Sunday, November 21, 2010

Keith Richards refers to Bobby Jameson as P J Proby's valet

All I Want Is My Baby by Bobby Jameson 1964

"It is not the remark by Keith Richards in his book that bothers is the context that the remark was made that is troublesome."

Richards was being asked about Bobby Jameson, who in 1964 recorded a couple of early Rolling Stones' songs, All I Want Is My Baby and Each and Every Day of the Year. In his autobiography, Keith Richards refers to Jameson as "PJ Proby's valet".

Richards and Oldham wrote "All I Want Is My Baby" and Bobby Jameson sang the lead vocal on both sides of that single. Keith is listed as the musical director on the record, while Oldham is the producer, with Jagger, Oldham, and Jameson all singing back up vocals.

"The real problem I have with Richards remark is that I was never paid a penny for doing this record. It was released as a single worldwide on Decca and London Records, and can be found on multiple albums of Rolling Stones involved work since 1964.

In the last forty five years I haven't gotten anything for it, so it seems belittling me at this point, after I already got fucked over by Oldham, Richards, Jagger, Decca, and whoever else has had anything to do with the record is a little pathetic.

If you're going to badmouth another artist I would suggest that it not be one you screwed out of any money you might owe him Mr. Music Director."

* * *


After some time, everybody ended up in the studio with Andrew. I had not heard anything up until then about what he wanted to work on with me, so it was a burning question in my mind.

For a couple of months, before ever coming to England, I'd wondered about what we would do and now was the time! I was about to be told what Andrew's ideas were and what my part in it would be. He said he was going to play me a track that he'd already recorded called "All I Want Is My Baby".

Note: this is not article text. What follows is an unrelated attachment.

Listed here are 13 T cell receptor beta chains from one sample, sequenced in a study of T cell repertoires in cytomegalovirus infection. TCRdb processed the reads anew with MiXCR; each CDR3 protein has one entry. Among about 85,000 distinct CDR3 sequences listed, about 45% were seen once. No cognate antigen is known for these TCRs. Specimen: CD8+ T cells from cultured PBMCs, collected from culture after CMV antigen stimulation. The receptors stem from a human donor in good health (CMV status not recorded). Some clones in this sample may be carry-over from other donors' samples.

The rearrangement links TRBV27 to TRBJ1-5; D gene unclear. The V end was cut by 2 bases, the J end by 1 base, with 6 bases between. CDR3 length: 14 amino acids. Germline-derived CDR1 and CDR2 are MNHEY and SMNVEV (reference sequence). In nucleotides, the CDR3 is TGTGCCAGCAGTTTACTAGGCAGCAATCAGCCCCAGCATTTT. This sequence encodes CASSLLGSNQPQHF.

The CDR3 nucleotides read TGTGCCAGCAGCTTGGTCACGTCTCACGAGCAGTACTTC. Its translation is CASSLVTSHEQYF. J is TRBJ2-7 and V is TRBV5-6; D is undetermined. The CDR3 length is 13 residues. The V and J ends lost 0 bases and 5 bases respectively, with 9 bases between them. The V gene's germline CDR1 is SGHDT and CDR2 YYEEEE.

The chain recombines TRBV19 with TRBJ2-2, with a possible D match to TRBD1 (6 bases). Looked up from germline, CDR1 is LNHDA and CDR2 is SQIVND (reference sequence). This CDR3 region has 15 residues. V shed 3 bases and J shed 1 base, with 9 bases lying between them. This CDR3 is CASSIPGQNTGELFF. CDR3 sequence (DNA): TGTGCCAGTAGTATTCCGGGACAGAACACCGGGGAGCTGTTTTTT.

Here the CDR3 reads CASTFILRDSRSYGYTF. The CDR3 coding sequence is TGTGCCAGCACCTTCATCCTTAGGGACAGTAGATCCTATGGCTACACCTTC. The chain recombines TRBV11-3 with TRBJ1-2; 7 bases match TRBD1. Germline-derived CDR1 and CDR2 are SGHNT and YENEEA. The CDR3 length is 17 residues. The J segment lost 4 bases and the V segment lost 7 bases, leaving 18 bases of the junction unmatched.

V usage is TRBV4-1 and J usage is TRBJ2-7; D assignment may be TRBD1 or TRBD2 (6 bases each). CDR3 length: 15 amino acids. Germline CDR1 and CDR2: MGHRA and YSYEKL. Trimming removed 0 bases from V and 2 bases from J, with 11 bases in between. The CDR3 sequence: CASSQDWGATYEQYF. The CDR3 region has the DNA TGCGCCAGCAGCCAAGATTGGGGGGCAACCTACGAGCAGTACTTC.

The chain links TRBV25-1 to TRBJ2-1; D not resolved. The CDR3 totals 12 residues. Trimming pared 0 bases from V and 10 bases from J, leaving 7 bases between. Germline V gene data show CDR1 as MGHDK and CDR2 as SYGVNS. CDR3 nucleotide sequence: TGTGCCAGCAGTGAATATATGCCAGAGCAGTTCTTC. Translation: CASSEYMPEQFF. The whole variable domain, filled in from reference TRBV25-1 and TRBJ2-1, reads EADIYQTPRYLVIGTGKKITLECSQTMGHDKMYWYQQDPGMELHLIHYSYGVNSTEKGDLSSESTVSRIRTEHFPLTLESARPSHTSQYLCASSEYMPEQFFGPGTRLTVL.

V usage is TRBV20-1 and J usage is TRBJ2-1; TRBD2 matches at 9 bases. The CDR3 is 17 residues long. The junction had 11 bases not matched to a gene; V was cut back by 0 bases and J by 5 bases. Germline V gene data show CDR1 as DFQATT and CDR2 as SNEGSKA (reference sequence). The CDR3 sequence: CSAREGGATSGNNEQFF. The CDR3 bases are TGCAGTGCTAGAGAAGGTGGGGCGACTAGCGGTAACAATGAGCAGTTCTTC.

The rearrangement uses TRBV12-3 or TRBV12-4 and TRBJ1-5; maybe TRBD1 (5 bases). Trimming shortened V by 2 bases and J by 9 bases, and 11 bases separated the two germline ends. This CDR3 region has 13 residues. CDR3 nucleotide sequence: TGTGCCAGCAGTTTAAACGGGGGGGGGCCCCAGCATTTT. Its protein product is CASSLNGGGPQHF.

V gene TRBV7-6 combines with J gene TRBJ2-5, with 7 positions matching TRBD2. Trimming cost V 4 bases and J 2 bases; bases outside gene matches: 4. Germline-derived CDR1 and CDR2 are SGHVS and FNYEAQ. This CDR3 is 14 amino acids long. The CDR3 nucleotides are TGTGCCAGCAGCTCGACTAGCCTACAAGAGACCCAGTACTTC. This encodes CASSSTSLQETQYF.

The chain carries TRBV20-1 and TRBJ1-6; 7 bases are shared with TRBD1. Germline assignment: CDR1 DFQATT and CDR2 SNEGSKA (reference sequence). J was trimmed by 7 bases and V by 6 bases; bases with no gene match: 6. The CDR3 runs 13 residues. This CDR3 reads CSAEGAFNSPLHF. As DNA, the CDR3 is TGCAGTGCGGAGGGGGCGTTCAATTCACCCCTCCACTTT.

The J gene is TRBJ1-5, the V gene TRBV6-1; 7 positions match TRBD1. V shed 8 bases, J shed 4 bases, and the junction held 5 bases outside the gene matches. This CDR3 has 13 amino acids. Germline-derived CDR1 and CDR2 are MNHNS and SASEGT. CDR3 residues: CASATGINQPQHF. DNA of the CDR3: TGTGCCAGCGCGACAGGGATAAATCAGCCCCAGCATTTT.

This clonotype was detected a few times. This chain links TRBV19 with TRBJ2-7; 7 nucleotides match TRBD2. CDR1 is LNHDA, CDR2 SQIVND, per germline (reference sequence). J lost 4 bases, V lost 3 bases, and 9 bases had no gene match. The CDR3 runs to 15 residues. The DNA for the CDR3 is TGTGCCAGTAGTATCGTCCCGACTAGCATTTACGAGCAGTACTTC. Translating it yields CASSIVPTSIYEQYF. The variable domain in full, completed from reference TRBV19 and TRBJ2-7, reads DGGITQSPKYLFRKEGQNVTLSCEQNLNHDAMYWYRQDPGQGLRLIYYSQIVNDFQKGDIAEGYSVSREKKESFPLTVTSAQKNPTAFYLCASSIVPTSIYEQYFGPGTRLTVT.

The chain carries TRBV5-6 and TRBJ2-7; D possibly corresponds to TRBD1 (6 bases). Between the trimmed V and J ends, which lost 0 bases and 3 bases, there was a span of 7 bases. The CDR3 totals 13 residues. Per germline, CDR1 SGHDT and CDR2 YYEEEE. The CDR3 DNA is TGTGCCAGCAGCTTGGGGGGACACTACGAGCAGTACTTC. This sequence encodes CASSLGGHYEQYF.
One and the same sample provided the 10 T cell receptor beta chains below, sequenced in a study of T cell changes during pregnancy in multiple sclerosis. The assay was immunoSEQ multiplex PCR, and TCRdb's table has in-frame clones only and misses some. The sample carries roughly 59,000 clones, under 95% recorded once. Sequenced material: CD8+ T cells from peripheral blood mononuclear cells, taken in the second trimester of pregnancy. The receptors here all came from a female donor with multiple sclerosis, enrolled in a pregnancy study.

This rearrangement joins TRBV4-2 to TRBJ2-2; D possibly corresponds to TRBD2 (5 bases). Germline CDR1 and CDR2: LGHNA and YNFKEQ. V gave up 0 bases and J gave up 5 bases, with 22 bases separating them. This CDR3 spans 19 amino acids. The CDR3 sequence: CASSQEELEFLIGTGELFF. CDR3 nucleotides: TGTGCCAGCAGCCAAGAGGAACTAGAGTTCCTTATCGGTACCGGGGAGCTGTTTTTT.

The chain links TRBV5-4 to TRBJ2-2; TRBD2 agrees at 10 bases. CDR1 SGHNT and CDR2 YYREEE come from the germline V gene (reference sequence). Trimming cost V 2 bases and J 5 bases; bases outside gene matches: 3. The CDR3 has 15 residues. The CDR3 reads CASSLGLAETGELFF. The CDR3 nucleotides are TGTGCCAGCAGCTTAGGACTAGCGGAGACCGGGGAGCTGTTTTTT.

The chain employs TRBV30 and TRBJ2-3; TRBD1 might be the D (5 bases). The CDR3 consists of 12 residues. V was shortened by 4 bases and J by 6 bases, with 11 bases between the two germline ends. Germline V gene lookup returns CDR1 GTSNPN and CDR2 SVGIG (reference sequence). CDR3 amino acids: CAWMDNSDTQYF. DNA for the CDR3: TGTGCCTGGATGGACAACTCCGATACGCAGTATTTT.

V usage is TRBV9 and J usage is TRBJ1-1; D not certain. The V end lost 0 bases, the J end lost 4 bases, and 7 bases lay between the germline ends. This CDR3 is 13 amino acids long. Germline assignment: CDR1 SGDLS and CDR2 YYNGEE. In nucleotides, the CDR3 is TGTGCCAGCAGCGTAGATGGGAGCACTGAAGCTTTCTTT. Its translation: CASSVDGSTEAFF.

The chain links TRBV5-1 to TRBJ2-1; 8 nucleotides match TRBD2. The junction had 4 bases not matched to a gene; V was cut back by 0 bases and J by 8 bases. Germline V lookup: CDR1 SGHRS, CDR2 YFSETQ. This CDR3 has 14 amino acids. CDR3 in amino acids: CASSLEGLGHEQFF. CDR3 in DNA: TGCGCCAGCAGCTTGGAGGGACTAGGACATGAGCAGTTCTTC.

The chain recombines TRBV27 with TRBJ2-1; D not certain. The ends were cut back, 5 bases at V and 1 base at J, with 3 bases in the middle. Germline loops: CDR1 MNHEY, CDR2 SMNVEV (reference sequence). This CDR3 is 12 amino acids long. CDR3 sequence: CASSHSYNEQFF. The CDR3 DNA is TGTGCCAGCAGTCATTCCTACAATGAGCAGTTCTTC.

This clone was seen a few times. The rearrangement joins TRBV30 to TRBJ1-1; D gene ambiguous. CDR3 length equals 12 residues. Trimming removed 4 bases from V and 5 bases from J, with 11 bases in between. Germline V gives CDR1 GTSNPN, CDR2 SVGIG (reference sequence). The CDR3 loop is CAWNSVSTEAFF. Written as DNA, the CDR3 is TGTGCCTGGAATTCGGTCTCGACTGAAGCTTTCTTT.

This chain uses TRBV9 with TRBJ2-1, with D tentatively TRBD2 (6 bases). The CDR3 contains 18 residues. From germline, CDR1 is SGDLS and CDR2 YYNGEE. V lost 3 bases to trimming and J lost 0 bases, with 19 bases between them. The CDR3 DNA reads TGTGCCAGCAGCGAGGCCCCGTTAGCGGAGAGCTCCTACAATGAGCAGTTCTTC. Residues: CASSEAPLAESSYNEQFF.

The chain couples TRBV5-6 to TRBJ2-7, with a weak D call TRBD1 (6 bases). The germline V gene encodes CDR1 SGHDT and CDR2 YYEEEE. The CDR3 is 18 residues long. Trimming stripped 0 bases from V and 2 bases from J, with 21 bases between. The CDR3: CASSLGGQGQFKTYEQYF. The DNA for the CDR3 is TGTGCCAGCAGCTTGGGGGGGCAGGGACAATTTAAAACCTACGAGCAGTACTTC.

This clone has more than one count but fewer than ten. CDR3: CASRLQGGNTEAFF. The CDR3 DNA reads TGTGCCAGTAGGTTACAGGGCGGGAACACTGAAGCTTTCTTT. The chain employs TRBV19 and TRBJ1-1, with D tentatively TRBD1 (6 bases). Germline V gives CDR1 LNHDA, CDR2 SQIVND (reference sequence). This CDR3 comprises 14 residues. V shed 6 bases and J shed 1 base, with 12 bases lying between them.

He signaled the engineer to roll the tape and I listened intently to what came out of the speakers. It sounded a bit like a Phil Spector track, but not as well organized. In the middle of the song was a guitar solo on fuzz tone, that at that time was pretty off the wall.

You gotta remember this was before Jimmy Hendrix and the feed back guitars of a year or so later. I liked the guitar thing but the song didn't sound like anything remotely close to what I did. The tape came to an end and Andrew and Mick looked at me in anticipation of my reaction.

"Well whatta you think Bobby, is that fucking great or what, man?" asked Andrew. I was stuck. I didn't want to say the wrong thing, but I didn't want to be forced to lie about my opinion either. "Yeah, well that's pretty cool, Andrew, and I really like that guitar part, but I don't know if it's my kind of song, I mean something that I'd do."

There was an uncomfortable moment. "Well let me play it again and show you how the vocal's supposed to go so you can get a better idea of what I want," said Andrew. "Ok," I said reluctantly.

I felt the world shifting again and I didn't know what to do except go along with him. I eyed Peter and Lee to look for support but they seemed unaware of my growing discomfort with the song. Andrew again signaled for the tape to roll and the song boomed out again through the studio.